Guilty verdict returned in Texas baby murder

Published 12:00 am Friday, March 19, 2004

By LEONARD GRAY – Managing Editor

CORPUS CHRISTI, TEXAS – Alfred Bourgeois, 39, of La Place, was found guilty Tuesday of the murder of his 2-year-old daughter at the Naval Air Station in Corpus Christi, Texas, on June 27, 2002, according to U.S. Attorney Michael Shelby.

The jury of three men and nine women began their deliberations at 10:45 a.m. and returned their verdict in 90 minutes.

With the jury’s decision, Bourgeois now faces the possibility of a death sentence or a mandatory life term in prison.

This same jury is considering additional evidence during the sentencing phase hearing to ultimately determine Bourgeois’ fate before United States District Judge Janice Graham Jack.

Bourgeois, a truck driver by trade, was arrested on June 28, 2002, after medical personal at Driscoll Children’s Hospital in Corpus Christi determined that the story given by Bourgeois and his family as the cause of his 2-year-old daughter’s death was false.

The explanation provided was that the child had fallen five feet out of her father’s commercial tractor trailer truck onto the pavement at the Naval Air Station.

However, Shelby said, this was determined to be “wholly inconsistent with the massive head injuries the child ” had received and the obvious signs of physical abuse readily evident about the child’s body.”

An 11-hour autopsy performed on the child determined in addition to the severe head trauma which caused the child’s death, the child’s body had more than 300 marks of injury marks including whip marks, healed scars and nonspecific and patterned contusions, abrasions or excoriations, healing ulcerations, lacerations, and two bite marks about her body.

During the 12-day trial, which began March 1, the jury learned in April 2002, Bourgeois was informed by a Texas court that he was the biological father of the 2-year-old.

The child then lived with her mother in Livingston, Texas, while the Bourgeois family lived in LaPlace.

After being ordered to pay child support, Bourgeois requested and was granted a seven-week visit with the child and permitted to take temporary custody of her on May 15, 2002.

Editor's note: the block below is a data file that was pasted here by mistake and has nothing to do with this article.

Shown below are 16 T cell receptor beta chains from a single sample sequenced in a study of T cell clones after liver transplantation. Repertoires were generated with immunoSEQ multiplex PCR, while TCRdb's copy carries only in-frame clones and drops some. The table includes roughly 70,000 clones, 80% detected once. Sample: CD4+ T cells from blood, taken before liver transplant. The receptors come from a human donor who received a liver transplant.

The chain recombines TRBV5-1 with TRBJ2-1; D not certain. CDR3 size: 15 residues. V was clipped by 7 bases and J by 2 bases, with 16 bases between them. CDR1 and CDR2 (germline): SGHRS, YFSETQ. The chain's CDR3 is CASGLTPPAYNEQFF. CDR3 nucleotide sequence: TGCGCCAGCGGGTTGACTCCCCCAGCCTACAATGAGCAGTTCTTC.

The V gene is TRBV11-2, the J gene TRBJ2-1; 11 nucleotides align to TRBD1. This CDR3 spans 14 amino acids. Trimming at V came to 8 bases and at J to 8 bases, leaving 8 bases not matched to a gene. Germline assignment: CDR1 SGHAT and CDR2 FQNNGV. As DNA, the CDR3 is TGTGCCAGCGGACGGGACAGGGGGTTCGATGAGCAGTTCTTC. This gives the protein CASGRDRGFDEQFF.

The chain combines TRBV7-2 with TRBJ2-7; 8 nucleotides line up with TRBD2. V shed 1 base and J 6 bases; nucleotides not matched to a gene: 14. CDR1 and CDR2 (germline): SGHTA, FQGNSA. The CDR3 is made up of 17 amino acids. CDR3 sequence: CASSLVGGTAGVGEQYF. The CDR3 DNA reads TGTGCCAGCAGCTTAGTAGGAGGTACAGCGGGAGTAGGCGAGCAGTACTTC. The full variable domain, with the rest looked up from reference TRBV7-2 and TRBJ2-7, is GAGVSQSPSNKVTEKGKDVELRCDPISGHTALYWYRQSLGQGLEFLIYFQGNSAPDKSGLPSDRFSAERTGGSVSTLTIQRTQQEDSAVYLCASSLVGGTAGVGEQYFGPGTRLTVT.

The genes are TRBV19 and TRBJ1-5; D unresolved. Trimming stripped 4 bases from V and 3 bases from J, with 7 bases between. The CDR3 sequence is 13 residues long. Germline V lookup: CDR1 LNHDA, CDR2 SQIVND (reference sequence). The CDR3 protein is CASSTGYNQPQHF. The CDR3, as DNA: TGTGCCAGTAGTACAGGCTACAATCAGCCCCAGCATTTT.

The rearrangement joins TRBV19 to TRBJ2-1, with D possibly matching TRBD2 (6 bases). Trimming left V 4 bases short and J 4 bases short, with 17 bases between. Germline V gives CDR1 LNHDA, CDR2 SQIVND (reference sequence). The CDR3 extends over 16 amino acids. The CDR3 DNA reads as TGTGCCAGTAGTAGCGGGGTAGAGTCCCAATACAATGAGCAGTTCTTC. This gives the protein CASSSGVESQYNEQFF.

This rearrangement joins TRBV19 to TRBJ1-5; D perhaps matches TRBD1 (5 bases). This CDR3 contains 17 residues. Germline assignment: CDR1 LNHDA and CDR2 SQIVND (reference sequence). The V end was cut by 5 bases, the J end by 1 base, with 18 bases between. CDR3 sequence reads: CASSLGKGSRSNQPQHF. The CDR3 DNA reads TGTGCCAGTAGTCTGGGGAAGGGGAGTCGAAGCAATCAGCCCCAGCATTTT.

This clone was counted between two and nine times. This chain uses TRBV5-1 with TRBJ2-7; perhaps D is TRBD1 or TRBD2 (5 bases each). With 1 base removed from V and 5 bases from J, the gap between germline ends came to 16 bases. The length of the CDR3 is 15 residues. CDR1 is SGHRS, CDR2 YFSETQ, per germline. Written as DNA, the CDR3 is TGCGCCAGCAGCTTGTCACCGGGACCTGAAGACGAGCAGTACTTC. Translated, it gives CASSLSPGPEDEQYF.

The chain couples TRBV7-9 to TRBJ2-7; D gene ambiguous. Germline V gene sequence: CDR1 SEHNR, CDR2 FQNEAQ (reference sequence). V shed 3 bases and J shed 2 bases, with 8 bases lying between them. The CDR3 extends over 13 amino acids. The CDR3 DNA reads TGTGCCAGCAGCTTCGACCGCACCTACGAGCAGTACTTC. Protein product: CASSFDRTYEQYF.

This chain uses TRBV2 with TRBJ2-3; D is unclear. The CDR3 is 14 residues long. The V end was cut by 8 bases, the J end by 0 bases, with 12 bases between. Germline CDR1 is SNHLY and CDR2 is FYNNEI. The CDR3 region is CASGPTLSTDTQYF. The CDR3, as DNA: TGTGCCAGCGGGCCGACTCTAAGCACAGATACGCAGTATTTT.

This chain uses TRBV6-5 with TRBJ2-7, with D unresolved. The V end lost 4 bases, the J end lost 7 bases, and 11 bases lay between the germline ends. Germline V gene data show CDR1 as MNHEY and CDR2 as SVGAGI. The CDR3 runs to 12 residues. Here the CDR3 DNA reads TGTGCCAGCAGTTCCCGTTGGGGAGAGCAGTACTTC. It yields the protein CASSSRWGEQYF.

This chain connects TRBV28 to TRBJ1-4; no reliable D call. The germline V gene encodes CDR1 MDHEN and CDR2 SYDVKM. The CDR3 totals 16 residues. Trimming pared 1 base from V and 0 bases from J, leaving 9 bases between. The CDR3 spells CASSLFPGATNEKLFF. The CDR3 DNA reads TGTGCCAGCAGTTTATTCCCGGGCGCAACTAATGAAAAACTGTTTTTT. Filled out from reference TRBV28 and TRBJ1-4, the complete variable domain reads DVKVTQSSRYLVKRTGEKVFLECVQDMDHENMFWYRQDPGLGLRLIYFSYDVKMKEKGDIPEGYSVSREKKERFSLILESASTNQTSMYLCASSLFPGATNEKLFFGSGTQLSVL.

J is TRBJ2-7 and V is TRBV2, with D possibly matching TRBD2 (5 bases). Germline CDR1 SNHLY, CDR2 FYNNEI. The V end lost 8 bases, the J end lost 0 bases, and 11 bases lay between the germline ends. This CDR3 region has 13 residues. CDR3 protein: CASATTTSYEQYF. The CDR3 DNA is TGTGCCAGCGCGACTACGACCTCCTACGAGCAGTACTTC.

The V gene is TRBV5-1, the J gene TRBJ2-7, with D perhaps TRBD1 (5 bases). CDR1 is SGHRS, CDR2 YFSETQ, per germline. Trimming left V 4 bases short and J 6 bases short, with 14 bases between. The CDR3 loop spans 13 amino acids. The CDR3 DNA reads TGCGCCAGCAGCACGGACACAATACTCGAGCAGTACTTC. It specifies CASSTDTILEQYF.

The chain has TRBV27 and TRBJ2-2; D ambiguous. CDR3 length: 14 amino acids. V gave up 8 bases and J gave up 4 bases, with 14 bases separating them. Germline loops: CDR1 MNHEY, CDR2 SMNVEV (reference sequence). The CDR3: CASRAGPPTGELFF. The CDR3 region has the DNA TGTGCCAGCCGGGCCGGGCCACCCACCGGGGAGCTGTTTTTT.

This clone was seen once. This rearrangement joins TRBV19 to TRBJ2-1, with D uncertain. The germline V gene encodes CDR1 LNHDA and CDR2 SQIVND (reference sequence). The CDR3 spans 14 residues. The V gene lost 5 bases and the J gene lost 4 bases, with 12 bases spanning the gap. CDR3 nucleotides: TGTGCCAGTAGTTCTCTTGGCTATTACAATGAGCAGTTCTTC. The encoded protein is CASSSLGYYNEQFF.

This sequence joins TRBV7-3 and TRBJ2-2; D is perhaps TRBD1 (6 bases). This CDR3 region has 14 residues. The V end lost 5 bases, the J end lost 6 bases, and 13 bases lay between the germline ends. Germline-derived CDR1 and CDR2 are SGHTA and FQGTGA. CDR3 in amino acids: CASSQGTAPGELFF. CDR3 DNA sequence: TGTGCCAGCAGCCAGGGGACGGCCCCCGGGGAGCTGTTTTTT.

The jury heard testimony from Robin Bourgeois, the defendant’s wife and the child’s stepmother, and his now 9-year-old daughter. They told the courtroom about the events of June 27, 2002, at the Naval Air Station that directly lead to the child’s death.

Bourgeois’ older daughter testified in court that Bourgeois struck the child’s head repeatedly against the front glass window of the cab of his tractor truck before laying her on the pavement outside the truck at the Naval Air Station on June 27, 2002.

Bourgeois’ wife, who testified she feared her husband and had obtained restraining orders against him in the past, likewise told the jury Bourgeois had ordered her and her then 7-year-old daughter to tell authorities that the two year old had fallen out of the truck.

They and a number of other witnesses testified about the “hellish existence and horrific cruelty” the 2-year-old endured at the hands of her biological father over the course of approximately six weeks before her death, Shelby continued, and he added that the medical evidence supported their testimony.

Although the baby was clinically dead, through life support procedures the baby’s breathing and heartbeat were maintained, until her mother arrived at the hospital the following day.

The baby was pronounced dead as she lay in the arms of her biological mother on June 28, 2002.

During closing arguments this morning, Assistant United States Attorney Patti Hubert Booth told the jury that the evidence proved Bourgeois deliberately planned the execution of a 2-year-old baby.

“He had systematically dehumanized her, degraded her, beat her and ultimately killed her,” according to Booth.

This case was investigated by the FBI with assistance from the Naval Air Station Security Police, and the Texas Department of Protective and Regulatory Services, as the incident took place on federal property.

The case was tried by Assistant United States Attorneys Patti Hubert Booth, Elsa Salinas-Patterson and Tony R. Roberts.